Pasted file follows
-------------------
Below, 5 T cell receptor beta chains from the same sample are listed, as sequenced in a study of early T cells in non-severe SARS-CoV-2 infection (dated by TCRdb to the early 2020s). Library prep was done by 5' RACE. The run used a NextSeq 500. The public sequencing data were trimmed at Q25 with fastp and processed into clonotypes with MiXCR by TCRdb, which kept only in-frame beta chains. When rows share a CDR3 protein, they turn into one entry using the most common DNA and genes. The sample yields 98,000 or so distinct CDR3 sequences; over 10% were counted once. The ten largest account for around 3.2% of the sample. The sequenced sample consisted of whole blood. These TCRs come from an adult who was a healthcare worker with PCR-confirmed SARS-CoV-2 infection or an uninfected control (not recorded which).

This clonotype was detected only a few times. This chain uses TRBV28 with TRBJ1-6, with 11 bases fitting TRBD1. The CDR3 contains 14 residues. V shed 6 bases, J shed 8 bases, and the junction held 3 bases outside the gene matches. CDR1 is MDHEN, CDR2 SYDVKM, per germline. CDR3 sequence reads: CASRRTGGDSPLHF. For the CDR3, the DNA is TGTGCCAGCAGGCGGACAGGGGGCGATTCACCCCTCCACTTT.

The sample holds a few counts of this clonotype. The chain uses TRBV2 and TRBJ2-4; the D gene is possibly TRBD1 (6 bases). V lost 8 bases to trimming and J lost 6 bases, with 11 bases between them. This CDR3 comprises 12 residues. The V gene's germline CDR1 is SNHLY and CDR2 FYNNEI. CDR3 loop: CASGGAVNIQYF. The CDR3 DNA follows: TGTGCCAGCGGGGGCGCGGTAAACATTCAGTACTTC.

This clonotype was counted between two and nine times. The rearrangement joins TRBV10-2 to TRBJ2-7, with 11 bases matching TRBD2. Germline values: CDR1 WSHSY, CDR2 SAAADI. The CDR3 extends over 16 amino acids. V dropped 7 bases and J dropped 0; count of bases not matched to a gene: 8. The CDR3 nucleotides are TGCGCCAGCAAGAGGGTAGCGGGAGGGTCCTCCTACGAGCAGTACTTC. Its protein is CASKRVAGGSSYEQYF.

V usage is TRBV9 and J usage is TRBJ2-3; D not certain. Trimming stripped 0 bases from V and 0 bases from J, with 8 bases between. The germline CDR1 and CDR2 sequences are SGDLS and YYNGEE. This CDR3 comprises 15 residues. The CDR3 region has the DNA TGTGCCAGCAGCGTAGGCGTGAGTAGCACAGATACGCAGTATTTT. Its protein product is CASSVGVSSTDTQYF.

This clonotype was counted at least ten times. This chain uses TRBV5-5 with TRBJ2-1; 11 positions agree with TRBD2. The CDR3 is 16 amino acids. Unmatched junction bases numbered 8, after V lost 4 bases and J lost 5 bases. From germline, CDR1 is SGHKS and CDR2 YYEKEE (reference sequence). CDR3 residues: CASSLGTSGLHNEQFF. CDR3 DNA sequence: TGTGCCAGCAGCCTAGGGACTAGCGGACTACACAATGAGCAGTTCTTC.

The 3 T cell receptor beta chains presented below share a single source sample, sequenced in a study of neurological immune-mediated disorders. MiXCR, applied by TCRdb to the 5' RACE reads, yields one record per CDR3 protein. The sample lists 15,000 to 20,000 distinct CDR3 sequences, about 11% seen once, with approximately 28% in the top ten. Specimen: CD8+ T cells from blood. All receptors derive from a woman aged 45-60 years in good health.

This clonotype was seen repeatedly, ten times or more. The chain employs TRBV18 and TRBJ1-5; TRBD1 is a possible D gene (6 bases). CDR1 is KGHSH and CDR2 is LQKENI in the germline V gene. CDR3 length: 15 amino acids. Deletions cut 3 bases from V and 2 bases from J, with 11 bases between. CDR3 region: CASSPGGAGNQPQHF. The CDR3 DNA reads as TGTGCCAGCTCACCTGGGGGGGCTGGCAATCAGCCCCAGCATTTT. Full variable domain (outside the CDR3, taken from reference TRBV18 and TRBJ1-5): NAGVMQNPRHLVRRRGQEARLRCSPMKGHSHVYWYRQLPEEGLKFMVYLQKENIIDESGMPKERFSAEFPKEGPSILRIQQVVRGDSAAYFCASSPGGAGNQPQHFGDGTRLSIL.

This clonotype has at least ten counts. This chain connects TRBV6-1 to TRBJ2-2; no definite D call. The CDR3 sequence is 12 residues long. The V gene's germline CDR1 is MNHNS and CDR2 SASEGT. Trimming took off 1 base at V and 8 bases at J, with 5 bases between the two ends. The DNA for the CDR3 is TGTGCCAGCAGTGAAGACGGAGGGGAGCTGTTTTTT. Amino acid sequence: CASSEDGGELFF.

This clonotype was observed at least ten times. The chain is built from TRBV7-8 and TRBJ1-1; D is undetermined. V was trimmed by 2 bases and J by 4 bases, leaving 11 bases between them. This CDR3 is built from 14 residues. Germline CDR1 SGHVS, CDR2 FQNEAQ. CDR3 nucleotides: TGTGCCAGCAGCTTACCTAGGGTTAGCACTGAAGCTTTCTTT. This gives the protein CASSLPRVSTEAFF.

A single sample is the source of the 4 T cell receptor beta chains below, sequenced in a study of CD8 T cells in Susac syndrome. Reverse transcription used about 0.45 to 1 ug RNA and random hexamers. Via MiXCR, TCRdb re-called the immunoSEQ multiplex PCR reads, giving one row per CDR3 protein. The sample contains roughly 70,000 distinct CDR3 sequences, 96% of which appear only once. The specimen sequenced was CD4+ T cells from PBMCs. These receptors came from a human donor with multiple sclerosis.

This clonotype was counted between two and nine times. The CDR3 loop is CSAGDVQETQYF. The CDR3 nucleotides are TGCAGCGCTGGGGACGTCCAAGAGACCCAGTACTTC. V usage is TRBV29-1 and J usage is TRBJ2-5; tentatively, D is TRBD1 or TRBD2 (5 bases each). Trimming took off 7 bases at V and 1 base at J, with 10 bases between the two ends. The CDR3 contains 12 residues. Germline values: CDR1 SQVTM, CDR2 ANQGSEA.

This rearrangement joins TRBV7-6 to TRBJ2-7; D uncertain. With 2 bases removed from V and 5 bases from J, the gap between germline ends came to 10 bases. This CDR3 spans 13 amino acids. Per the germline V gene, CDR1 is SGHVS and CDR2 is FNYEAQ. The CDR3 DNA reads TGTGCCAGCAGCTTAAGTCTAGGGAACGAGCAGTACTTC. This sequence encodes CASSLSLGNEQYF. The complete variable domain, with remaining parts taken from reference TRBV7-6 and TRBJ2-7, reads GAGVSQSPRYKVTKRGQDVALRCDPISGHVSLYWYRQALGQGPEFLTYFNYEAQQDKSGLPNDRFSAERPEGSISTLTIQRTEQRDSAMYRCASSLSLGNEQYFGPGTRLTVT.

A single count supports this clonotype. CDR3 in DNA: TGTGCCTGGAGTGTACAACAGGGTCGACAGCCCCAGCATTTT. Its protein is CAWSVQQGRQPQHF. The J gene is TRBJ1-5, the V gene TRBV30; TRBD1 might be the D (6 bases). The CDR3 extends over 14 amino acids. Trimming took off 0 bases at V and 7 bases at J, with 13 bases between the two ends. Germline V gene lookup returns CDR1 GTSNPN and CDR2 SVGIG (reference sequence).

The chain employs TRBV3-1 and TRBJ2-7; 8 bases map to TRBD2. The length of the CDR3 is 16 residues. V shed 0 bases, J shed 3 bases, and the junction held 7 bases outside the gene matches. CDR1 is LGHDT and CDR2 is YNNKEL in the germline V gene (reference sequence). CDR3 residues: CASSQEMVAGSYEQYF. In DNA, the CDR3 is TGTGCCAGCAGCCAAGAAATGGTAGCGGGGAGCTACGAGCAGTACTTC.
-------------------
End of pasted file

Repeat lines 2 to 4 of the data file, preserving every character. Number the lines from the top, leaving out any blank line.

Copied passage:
This clonotype was detected only a few times. This chain uses TRBV28 with TRBJ1-6, with 11 bases fitting TRBD1. The CDR3 contains 14 residues. V shed 6 bases, J shed 8 bases, and the junction held 3 bases outside the gene matches. CDR1 is MDHEN, CDR2 SYDVKM, per germline. CDR3 sequence reads: CASRRTGGDSPLHF. For the CDR3, the DNA is TGTGCCAGCAGGCGGACAGGGGGCGATTCACCCCTCCACTTT.

The sample holds a few counts of this clonotype. The chain uses TRBV2 and TRBJ2-4; the D gene is possibly TRBD1 (6 bases). V lost 8 bases to trimming and J lost 6 bases, with 11 bases between them. This CDR3 comprises 12 residues. The V gene's germline CDR1 is SNHLY and CDR2 FYNNEI. CDR3 loop: CASGGAVNIQYF. The CDR3 DNA follows: TGTGCCAGCGGGGGCGCGGTAAACATTCAGTACTTC.

This clonotype was counted between two and nine times. The rearrangement joins TRBV10-2 to TRBJ2-7, with 11 bases matching TRBD2. Germline values: CDR1 WSHSY, CDR2 SAAADI. The CDR3 extends over 16 amino acids. V dropped 7 bases and J dropped 0; count of bases not matched to a gene: 8. The CDR3 nucleotides are TGCGCCAGCAAGAGGGTAGCGGGAGGGTCCTCCTACGAGCAGTACTTC. Its protein is CASKRVAGGSSYEQYF.